“You learned what worked and what didn’t, and you learned timing. It’s very similar to what you learn in music. When it comes to solos, you’ve got to watch the audience and know when to cut ‘em off.
“It’s funny today because I’ll see blues acts that I love and watch them lose the audience between the first and second songs — lose the audience – and never get them back! And it has nothing to do with their music.
“My first three songs…I don’t want a second of dead air between them. I’ve gotta earn the audience’s respect before I open my mouth. It’s a Second City rule. The first scene is a musical number that introduces every character in the show you’re about to see…the big, dorky guy, the ingénue, the handsome male, the doctor-lawyer, the overweight slob… This goes back to Moliere and Greek theater. It’s like the theme song from Gilligan’s Island with ‘Gilligan, the Skipper, too, the millionaire and his wife, the movie star and Mary Ann, too’ — that’s not some stupid opening.
“Carol Burnett used to say: ‘Chris, if the audience doesn’t know what the scene’s about, you’re gonna lose ‘em.’ Second City was about that, too. There are laws to all this, and you can’t break the laws until you can abide by them.
“Everybody in the audience is saying: ‘You better justify this 50 bucks I just put out.’ It’s a Friday night show and a guy’s with his woman – or his man, and worked his ass off all week. They hadda drive to this place, find a parking spot. And either his partner’s been buggin’ his ass to come see this show or he’s goin’ ‘What did I go through all this b.s. for?’ He’d rather be back at home havin’ a cocktail in his bathrobe.
“With the blues, in the opening song, you let the guitar player do his solos so the audience goes: ‘Ohhh! So that’s what we’re gonna be listening to tonight…that level of proficiency.’ Right away, we just got ten people on our side for the rest of the night, maybe a hundred. Here’s the piano player…’Well that motherfucker can…’ All right!”
Everything falls apart instantaneously, Barnes says, when the performer tells a single joke or plays a single song to open and then asks “Can I get a glass of water up here?” or complains “What the…this amp isn’t working!”
“There are many folks who don’t understand the job or the responsibilities,” he insists. And that’s especially true when you have folks in the crowd who might not have wanted to be there in the first place and are still wondering if the price of admission was really worth it.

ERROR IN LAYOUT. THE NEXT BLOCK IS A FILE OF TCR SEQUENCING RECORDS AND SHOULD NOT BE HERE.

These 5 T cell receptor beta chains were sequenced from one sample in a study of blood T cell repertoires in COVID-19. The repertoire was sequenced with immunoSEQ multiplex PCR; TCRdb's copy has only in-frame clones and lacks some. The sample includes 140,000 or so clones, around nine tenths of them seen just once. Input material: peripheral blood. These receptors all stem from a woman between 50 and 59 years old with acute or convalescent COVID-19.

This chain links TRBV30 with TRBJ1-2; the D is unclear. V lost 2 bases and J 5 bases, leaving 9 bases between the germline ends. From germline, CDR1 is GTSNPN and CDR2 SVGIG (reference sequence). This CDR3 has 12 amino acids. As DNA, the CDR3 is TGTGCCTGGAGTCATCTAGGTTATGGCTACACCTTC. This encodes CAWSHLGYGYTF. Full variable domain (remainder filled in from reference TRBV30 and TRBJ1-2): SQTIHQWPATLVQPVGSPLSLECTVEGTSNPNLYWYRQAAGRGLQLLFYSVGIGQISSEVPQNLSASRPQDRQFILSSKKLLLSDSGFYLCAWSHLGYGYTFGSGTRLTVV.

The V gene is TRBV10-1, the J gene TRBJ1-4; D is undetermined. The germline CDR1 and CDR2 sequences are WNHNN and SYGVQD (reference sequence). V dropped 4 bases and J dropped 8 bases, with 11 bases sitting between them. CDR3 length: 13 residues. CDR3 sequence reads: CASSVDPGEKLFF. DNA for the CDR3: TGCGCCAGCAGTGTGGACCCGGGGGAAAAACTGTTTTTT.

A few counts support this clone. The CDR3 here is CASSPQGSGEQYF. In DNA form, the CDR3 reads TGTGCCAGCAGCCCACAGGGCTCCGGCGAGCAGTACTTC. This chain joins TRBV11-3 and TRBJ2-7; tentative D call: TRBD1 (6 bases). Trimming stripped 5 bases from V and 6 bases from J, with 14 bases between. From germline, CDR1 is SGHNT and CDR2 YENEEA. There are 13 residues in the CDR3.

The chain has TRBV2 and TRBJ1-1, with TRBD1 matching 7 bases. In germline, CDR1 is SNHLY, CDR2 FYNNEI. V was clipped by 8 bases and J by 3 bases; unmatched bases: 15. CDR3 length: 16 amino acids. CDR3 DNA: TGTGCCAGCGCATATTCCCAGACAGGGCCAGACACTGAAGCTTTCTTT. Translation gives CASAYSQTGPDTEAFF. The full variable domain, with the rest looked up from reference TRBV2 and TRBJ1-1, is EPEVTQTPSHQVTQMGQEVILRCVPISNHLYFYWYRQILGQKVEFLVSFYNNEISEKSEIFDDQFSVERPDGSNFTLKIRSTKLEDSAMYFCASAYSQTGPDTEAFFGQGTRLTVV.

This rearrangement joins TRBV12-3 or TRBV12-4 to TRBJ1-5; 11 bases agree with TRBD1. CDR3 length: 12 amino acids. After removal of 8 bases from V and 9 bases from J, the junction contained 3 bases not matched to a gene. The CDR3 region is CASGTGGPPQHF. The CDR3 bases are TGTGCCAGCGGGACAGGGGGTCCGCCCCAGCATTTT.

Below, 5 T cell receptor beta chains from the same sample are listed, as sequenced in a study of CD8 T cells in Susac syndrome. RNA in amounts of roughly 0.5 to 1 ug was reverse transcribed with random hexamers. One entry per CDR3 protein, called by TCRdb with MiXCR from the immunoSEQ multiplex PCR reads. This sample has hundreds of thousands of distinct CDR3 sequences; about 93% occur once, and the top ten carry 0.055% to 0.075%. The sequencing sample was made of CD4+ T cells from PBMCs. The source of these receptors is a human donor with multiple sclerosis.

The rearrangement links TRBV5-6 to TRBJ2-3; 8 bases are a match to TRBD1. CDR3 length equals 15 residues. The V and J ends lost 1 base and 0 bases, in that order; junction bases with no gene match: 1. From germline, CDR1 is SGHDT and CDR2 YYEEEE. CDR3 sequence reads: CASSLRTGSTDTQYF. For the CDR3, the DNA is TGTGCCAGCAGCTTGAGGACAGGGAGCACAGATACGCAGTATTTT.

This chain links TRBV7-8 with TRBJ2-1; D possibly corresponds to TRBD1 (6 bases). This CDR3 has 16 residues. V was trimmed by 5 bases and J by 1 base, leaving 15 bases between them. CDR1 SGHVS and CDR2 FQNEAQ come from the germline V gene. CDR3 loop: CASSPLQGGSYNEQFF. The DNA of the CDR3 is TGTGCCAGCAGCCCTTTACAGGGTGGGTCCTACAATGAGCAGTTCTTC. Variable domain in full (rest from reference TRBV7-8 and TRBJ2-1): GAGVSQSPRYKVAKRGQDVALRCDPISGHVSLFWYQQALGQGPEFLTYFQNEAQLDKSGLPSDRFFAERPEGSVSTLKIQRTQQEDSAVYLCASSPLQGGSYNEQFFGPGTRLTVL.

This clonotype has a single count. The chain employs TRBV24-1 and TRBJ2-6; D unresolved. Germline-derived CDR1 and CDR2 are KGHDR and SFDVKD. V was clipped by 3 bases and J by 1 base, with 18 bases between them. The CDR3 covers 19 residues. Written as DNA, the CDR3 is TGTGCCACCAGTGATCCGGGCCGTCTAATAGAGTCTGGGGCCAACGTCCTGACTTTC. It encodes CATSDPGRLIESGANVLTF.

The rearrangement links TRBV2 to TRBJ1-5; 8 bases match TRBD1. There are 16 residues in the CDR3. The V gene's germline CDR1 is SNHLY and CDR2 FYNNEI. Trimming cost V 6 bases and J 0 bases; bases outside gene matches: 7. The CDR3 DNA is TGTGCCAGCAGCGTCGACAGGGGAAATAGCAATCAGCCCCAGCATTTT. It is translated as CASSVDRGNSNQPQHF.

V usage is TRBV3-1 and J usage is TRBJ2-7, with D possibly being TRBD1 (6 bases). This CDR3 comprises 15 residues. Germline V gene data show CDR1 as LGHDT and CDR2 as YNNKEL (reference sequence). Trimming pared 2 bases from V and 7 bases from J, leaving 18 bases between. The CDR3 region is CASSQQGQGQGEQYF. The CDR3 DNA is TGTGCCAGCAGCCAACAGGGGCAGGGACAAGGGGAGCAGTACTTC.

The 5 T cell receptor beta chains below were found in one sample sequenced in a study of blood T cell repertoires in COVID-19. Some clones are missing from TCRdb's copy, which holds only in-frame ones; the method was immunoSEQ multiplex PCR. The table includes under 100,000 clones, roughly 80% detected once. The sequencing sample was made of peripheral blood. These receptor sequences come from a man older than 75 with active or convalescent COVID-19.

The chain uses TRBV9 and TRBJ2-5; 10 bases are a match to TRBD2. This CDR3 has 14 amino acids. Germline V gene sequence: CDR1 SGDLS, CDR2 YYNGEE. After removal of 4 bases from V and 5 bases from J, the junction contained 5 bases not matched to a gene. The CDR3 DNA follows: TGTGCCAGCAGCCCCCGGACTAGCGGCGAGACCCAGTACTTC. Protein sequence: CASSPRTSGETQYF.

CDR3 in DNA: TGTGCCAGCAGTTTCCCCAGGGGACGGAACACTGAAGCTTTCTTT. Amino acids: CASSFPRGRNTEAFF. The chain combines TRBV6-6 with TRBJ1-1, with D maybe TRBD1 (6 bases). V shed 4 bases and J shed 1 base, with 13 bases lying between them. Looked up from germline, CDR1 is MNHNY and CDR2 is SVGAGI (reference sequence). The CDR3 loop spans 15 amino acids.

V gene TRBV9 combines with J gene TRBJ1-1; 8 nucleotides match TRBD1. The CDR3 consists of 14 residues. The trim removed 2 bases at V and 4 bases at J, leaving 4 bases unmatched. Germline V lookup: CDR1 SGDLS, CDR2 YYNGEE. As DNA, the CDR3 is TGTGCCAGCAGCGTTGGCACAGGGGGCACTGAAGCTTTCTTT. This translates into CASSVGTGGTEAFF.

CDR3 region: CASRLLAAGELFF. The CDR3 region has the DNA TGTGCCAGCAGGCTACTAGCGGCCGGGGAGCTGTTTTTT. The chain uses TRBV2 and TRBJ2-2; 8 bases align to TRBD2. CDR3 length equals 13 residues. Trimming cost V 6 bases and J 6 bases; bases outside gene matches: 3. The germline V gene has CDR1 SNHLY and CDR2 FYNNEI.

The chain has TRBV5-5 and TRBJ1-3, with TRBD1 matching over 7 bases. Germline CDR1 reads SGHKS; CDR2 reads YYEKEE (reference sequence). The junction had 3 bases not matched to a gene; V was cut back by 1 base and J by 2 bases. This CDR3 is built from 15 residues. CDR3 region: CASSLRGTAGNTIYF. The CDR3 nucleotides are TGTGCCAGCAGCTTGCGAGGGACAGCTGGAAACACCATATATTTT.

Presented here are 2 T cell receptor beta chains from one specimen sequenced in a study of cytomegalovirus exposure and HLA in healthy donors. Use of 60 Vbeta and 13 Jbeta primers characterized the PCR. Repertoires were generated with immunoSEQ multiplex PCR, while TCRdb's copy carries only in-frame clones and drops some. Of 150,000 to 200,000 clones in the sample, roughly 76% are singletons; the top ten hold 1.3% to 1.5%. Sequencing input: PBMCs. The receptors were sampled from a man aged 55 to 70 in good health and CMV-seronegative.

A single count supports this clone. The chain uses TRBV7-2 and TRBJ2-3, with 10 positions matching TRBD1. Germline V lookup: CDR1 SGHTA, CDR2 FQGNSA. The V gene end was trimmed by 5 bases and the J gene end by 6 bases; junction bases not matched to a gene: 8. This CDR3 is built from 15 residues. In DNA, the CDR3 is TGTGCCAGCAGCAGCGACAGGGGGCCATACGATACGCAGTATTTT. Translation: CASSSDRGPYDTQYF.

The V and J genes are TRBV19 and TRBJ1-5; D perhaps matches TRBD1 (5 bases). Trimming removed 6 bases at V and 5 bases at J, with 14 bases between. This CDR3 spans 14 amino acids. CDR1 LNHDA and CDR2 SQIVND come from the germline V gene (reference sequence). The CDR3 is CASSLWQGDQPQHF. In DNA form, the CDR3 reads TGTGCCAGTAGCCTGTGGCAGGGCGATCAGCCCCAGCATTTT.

“If you’re one of those people at one of my shows,” Chris says, “I’m gonna help you. I’m gonna take all those questions out of your mind right now with the first three songs.”
No matter what form of show it is — comedy, drama or music – they all are governed by the same rules, he believes. It’s something that became clear to him when he saw the Blues Brothers in action for the first time.
“I was like ‘oh-h-h FUCK! This is not musicians being funny…these are comics being musicians using the laws of parody!’” he says. As one critic pointed out at the time: They were actually working harder at their craft than a genuine, dyed-in-the-wool blues act because they were confined to the restrictions of the rules they were bound to.
As an example, there was nothing funny about their performance of “Hey Bartender,” Chris says. “But the audience was smiling and going: ‘Fuck yeah!’ And any deviation from the rule would have resulted in failure.
“I couldn’t wait ‘til the Blues Brothers started writing their own stuff, but they never got there – and it’s something that we’re all trained for.”
It’s a transition that Chris has had to make himself – and it’s something that didn’t come about until after a lot of soul searching.
His debut as a blues artist came under the name Bad News Barnes & the Brethren of Blues Band in 2015 and the release of the CD/DVD package, 90 Proof Truth. Backed by a lineup that included former Blues Brothers Tom “Bones” Malone and “Blue” Lou Marini on horns, it was a mostly original set that attempted to deliver a modern version of hokum blues.
A styling chockful of humor and sexual inuendo that originated in minstrel shows in the 1800s, hokum exploded in popularity in 1928 after the Dallas String Band’s recording of “Hokum Blues” sold well to white audiences and was a hit in the African-American race record market, too. It rose to popularity in the ‘30s and stayed hot until the early years of World War II thanks to releases by Tampa Red, Bo Carter, Blind Willie McTell, Blind Boy Fuller and Bob Wills and the Texas Playboys and has surfaced occasionally in the decades since.
Full of both sarcasm and wit, 90 Proof Truth flew under the radar, but Barnes believed he’d truly established a niche for himself that he could mine going forward.
Little did he know it, however, but all that was about to change thanks to an encounter at the Blues Music Awards a year or so later when he went to dinner one night with Miki Mulvehill, his manager at the time, and a tableful of true luminaries, including the late Grammy winner Bob Porter, a world-class jazz and blues producer, radio host, contributor to Downbeat and Cashbox and author of hundreds of liner notes as well as Soul Jazz: Jazz in the Black Community 1945-75, one of the most important texts in the field.
“I don’t know any of these people,” Chris admits. “Bob Porter goes: ‘So what do you do?’